Another week with 5 of my stories that stood out this week.
1. Stephen Barstow. I already have his book, Around the world in 80 plants. He’s most known for his salad creations that include 200+ ingredients all from his forest garden in Norway. Needless to say, this sort of 5 star harvest menu is something we aspire to here at Pinsch of Soil Farm. I came across one of the videos in which he wanders through his forest, picking ingredients for his salad. Enjoy the article and video here.
2. Prinzessinnengarten (Princess Gardens). For certain, this will be a stop on my next trip to Berlin, Germany. In 2009, a barkeeper and a documentary film maker got together and, with the help of friends and neighbours, transformed 6000 sqm of wasteland into an urban garden that supplies fresh produce, provides a green escape in the middle of the city and created a hub for the community to meet and get their hands dirty in the soil. Enjoy the video and be sure to check out their website
3.We The Block – A West Vancouver neighbourhood block initiative: I came across this story in a local newspaper. In short, West Vancouver teenager Kris Suri started to collect non-perishable items for the Greater Vancouver Food Bank (GVFB). Every first Sunday of the month, people in his neighbourhood leave their cans and dried foods at the door steps from where Kris picks them up and donates them to the GVFB. Almost like crowdfunding, this is a wonderful project where a lot of people can make a big difference by each giving a little bit. Keep it up Kris! Here is the link to Kris’ project website.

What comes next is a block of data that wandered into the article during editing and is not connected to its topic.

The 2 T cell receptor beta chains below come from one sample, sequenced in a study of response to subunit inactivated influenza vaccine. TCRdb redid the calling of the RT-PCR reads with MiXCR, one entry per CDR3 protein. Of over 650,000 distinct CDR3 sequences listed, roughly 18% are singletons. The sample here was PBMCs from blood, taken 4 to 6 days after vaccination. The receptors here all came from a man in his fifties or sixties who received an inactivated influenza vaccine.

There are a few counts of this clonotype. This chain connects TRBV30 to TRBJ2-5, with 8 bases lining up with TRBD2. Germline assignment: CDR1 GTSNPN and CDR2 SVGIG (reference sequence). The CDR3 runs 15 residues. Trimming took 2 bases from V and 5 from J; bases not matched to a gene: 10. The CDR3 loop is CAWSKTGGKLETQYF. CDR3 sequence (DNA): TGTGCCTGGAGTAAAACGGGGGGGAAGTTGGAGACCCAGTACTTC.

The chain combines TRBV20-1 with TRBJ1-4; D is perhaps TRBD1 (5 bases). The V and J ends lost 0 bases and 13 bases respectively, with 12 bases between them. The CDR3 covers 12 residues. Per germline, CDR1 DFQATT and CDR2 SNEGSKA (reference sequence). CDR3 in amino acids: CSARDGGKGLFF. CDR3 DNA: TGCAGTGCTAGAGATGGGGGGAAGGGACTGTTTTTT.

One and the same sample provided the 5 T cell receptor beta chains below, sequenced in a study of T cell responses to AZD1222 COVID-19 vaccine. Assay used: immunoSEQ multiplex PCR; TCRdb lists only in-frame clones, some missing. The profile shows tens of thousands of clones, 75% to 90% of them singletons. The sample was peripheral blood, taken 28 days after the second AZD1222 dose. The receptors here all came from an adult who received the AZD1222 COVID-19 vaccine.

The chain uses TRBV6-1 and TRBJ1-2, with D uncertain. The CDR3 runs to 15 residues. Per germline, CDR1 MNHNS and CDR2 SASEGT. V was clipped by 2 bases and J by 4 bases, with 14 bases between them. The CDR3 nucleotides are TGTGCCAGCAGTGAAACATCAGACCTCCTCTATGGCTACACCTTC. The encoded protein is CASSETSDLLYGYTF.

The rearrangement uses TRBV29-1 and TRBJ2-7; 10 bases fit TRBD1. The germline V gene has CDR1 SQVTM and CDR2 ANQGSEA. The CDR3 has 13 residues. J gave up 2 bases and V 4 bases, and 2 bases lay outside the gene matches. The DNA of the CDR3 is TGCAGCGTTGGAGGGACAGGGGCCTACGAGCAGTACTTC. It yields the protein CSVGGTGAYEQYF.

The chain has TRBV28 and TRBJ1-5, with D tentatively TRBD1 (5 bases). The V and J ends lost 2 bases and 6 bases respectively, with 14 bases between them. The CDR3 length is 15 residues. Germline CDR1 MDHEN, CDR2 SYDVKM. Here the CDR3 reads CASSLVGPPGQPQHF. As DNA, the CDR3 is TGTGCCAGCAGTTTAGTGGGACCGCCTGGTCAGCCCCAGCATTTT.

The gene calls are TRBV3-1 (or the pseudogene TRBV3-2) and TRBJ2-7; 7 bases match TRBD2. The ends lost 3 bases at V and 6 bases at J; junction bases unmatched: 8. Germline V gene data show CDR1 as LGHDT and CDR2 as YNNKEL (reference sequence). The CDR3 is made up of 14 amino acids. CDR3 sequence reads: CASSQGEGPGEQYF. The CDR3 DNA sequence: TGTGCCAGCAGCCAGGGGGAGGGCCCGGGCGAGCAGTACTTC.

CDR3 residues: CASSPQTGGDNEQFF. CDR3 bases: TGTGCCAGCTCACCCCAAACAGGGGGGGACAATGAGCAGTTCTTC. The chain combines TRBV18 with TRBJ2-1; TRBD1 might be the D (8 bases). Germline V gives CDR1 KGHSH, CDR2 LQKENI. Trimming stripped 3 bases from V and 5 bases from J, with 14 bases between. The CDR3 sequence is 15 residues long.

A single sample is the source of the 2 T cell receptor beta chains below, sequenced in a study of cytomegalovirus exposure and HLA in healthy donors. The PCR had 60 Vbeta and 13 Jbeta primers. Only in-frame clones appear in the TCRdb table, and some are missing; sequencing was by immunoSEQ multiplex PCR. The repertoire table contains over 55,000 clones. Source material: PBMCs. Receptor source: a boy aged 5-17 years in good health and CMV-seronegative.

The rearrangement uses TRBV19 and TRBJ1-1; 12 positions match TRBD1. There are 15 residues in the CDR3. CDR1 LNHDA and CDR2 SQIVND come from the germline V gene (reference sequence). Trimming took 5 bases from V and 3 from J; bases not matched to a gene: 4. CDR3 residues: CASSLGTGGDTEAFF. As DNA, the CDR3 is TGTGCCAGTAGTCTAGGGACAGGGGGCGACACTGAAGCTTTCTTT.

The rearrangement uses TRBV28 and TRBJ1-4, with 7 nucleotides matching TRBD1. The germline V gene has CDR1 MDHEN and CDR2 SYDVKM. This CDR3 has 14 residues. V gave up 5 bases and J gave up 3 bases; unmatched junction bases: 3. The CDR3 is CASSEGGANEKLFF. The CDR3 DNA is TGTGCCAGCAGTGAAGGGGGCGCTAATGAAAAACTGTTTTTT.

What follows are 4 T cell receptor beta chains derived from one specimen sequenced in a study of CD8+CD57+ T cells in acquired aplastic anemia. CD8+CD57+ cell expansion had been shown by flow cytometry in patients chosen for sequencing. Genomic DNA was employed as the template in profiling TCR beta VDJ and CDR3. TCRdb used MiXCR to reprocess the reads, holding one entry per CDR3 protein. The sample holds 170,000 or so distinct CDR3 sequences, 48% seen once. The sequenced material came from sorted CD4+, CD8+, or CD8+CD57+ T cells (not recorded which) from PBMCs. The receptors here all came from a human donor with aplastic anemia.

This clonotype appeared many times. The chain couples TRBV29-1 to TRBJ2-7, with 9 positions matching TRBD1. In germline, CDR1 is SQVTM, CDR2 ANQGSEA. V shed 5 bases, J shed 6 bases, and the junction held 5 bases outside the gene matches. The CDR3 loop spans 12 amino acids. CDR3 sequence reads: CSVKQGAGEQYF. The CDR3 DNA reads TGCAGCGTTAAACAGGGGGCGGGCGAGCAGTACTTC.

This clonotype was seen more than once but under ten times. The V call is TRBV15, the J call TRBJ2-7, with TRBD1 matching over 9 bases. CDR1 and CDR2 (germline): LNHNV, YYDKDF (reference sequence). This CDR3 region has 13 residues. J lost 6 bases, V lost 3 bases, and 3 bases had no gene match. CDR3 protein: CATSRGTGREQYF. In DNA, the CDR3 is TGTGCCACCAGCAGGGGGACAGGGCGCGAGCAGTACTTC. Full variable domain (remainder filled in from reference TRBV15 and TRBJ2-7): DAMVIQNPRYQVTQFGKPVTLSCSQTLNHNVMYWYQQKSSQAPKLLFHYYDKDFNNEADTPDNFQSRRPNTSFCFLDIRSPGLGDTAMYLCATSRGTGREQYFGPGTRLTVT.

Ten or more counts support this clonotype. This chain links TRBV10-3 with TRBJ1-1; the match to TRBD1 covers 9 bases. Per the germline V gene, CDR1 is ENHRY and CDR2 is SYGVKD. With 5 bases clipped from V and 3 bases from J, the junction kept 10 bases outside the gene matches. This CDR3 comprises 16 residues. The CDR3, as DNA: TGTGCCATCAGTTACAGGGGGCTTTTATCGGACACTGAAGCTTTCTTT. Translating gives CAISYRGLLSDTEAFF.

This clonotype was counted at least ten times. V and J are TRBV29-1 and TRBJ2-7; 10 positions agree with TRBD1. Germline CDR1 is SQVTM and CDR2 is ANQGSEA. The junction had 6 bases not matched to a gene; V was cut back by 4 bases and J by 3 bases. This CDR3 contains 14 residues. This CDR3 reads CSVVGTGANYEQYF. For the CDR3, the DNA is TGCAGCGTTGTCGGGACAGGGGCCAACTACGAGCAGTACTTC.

4. Elderberry cuttings: February is a great time to take cuttings from your elderberries. My cuttings are about 1-1.5 feet long. I place them straight into the ground were I want them. They should already grow 1 – 2 feet in the first year. They make great hedges and provide food for us and birds. For me, Elderberry syrup is the best remedy to fight a cold in the fall.
5. The Road: Great story in the Globe and Mail by STEPHANIE NOLEN, who travels along the BR-163, 2000km into the rainforest. The story of this road is in many ways the story of Brazil’s relationship with the rainforest. Highway BR-163 cuts a brutal path through Brazil’s conflicting ambitions: to transform itself into an economic powerhouse and to preserve the Amazon as a bulwark against climate change. As it turns out, with a greed to maximize this resource immediately, with no value attributed to the forest, inefficient farming practices and inefficient bureaucracy, the Amazon rainforest is under a bigger threat than it actually needs to be.